Vmax: Maximal velocity of shortening of sarcomere after loading.

Lmax = 2 to 2.2 μm
Maximal length of sarcomere at which maximal tension will be developed.
It is the max. active (isometric) force (F0) that a skeletal muscle can develop from its resting length.

When (L< Lmax):
Sarcomeres shorten & part of thin filaments overlap à so only forces smaller than F0 develop.

When L = 70% of Lmax (sarcomere length: 1.65 μm): Thick filaments make contact with the Z disks & F becomes even smaller.
When L > Lmax:
The muscle is greatly pre-extended & can develop only restricted force bcoz à no. of potentially available actin–myosin bridges is reduced.
When extended to 130% or more of Lmax, the extension force at rest becomes a major part of the total muscle force.

Functional differences btwn cardiac muscle & skeletal muscle:

Skeletal muscle
Cardiac muscle
More extensible
Less extensible, so the passive extension force at rest is greater.
Functions in the plateau region of its length–force curve.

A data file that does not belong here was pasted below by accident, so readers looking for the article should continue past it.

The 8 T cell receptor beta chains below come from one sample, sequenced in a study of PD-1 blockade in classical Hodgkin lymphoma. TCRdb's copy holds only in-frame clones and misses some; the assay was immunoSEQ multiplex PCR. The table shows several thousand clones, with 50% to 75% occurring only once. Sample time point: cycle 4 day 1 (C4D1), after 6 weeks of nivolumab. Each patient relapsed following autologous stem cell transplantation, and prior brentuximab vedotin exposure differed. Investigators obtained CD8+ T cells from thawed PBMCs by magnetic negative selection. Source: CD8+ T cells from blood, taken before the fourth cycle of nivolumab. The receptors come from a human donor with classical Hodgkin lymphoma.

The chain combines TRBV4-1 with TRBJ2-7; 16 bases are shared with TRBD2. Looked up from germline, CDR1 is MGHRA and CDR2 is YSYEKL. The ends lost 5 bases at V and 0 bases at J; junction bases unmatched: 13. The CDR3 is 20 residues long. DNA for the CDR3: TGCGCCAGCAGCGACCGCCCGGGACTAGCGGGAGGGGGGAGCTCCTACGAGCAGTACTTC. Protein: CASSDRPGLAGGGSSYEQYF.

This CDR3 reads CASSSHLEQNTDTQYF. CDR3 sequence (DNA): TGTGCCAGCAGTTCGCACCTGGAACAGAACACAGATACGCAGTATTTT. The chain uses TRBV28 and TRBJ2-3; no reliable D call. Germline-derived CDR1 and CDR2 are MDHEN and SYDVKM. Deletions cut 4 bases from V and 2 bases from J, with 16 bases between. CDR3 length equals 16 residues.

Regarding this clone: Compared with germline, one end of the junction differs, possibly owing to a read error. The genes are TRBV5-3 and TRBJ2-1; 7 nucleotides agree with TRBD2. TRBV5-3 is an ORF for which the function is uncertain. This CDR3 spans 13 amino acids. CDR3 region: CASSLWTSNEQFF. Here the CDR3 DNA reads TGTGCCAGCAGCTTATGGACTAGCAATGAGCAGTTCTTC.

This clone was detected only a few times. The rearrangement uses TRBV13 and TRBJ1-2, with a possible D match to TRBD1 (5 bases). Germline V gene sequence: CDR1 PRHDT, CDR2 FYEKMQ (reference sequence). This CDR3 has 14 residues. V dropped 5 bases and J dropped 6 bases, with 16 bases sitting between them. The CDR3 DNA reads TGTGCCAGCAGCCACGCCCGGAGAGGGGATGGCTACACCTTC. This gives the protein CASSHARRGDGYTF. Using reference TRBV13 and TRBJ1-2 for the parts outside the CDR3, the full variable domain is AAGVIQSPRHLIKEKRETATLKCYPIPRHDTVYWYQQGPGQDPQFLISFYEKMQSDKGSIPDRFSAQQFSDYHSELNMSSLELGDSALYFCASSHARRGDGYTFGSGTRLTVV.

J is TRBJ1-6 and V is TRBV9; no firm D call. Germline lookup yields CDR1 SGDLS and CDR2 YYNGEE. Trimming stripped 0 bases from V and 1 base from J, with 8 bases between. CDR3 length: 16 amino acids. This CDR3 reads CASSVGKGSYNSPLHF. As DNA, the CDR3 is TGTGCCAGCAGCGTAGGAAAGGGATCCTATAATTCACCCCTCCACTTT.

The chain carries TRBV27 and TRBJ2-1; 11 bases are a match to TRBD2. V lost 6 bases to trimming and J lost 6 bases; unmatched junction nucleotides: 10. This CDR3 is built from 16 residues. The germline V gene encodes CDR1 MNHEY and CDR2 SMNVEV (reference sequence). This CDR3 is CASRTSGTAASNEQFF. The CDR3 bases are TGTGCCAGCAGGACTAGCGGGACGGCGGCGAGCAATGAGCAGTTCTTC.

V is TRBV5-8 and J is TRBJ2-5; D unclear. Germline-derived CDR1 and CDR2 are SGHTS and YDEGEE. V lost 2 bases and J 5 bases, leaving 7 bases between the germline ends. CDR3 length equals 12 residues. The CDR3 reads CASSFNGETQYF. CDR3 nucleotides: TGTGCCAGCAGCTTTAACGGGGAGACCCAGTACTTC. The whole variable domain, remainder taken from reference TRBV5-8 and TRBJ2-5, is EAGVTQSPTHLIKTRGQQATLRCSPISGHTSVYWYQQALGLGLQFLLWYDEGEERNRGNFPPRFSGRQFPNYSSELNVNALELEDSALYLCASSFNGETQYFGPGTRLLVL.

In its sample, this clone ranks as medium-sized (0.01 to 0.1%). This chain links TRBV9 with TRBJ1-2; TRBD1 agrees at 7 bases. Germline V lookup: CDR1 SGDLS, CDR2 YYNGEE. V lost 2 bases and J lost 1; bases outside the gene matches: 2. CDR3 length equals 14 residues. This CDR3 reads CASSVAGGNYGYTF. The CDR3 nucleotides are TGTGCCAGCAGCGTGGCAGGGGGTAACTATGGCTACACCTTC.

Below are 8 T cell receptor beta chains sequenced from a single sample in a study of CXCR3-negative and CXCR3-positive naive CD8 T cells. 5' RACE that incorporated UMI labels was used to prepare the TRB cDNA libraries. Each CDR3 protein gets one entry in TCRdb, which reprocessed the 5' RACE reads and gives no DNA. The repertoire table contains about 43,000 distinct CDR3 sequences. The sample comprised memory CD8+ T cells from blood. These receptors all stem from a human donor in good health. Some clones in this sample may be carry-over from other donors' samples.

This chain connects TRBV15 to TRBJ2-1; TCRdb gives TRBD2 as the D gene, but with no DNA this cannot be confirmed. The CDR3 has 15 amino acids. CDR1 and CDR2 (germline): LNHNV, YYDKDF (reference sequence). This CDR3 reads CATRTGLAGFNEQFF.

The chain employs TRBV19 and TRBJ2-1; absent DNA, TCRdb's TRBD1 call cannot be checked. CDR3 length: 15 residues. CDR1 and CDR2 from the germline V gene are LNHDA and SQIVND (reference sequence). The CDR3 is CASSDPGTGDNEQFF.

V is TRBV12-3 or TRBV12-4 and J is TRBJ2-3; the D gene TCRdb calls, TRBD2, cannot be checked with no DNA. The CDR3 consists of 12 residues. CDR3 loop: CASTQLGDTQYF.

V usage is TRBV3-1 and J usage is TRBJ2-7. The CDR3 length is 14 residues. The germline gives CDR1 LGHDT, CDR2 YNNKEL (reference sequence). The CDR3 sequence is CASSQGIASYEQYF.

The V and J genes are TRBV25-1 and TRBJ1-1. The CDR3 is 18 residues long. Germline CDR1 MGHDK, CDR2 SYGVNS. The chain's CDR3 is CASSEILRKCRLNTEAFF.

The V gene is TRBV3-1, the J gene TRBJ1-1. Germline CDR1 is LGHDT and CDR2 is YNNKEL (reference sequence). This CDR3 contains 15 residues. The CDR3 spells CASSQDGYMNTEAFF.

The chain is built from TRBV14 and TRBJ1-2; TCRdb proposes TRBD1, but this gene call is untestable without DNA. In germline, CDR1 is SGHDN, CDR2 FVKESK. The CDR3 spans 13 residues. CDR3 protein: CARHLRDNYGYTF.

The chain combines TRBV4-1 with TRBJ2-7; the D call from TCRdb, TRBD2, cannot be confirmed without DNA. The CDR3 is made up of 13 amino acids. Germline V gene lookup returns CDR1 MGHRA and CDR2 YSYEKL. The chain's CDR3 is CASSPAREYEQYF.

Operates in the ascending limb (below Lmax) of its length–force curve without a plateau.
So, the ventricle responds to ­ diastolic filling loads by ­ its force development (Frank–Starling mechanism).

Extension also affects troponin’s sensitivity to Ca2+ à steeper curve
AP’s are of shorter duration.
Uses IC Ca2+, so no plateau phase.
AP’s are of much longer duration bcoz  gK¯ & gCa­ temporarily after rapid inactivation of Na+ channels à slow influx of EC Ca2+ à plateau phase of AP.
As a result, the refractory period does not end until a contraction has almost subsided. So, tetanus cannot be evoked in cardiac muscle.
Contains motor units.
Has no motor units. The stimulus spreads across all myocardial fibers of the atria & ventricles à all-or-none contraction of both atria & thereafter, both ventricles.
No change
Duration of AP can change the force of contraction (which is controlled by the variable influx of Ca2+ into the cell).

If shortening does not occur à Maximal force & small amount of heat develops.
Greater the force (load) à lower the velocity of an (isotonic) contraction.